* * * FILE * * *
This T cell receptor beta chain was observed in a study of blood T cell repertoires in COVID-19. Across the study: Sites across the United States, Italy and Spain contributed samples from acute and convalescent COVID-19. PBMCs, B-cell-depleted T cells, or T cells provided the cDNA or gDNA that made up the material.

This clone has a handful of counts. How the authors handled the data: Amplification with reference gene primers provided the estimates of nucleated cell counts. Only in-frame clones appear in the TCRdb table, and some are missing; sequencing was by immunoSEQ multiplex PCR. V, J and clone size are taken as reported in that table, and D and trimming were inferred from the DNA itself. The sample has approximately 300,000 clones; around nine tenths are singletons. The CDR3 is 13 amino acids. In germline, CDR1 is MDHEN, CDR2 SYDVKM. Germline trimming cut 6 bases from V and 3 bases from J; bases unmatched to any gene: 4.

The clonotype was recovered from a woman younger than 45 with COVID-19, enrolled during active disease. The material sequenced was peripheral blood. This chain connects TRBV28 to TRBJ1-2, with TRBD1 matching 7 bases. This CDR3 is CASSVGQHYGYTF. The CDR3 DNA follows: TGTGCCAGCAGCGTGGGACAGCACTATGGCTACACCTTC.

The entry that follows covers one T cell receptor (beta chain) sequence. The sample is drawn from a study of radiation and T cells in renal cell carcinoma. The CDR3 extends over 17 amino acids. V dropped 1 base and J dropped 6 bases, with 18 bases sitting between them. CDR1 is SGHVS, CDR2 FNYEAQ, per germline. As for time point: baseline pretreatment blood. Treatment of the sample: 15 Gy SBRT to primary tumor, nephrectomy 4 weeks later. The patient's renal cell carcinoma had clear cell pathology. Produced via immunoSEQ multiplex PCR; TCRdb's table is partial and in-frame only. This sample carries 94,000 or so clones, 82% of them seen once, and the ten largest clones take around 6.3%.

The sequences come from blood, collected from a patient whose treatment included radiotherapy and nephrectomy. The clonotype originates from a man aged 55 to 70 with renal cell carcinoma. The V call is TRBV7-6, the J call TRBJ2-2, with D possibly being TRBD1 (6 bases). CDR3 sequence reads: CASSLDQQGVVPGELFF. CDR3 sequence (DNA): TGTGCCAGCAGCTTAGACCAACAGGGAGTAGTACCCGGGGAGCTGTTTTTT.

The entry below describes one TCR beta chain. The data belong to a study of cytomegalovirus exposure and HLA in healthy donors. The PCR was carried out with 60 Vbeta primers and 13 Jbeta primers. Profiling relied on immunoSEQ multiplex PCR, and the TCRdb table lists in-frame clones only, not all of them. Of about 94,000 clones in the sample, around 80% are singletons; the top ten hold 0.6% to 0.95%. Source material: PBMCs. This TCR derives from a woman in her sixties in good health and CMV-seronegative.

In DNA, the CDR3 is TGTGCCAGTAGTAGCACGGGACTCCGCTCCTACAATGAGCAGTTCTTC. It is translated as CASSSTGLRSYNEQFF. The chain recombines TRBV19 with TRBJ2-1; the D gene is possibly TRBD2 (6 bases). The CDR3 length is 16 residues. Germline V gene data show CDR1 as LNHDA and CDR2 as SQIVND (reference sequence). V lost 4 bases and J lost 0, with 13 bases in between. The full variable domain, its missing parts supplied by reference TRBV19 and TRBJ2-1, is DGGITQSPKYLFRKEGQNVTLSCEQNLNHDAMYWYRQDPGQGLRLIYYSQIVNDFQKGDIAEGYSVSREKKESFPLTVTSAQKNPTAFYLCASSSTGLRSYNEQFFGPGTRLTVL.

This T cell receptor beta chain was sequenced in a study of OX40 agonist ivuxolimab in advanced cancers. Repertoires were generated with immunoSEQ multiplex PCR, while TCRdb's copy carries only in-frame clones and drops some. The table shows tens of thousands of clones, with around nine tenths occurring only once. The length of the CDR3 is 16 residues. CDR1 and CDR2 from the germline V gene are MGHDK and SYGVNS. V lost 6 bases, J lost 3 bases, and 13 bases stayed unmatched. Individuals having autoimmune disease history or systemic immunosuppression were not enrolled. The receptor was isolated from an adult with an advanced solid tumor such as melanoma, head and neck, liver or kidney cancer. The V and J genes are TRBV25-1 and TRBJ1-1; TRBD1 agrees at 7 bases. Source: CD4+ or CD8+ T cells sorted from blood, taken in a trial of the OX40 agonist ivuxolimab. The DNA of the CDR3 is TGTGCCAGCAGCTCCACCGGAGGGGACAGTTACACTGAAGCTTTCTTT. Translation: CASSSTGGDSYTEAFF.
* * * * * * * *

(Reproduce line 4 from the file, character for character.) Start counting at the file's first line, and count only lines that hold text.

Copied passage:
The entry that follows covers one T cell receptor (beta chain) sequence. The sample is drawn from a study of radiation and T cells in renal cell carcinoma. The CDR3 extends over 17 amino acids. V dropped 1 base and J dropped 6 bases, with 18 bases sitting between them. CDR1 is SGHVS, CDR2 FNYEAQ, per germline. As for time point: baseline pretreatment blood. Treatment of the sample: 15 Gy SBRT to primary tumor, nephrectomy 4 weeks later. The patient's renal cell carcinoma had clear cell pathology. Produced via immunoSEQ multiplex PCR; TCRdb's table is partial and in-frame only. This sample carries 94,000 or so clones, 82% of them seen once, and the ten largest clones take around 6.3%.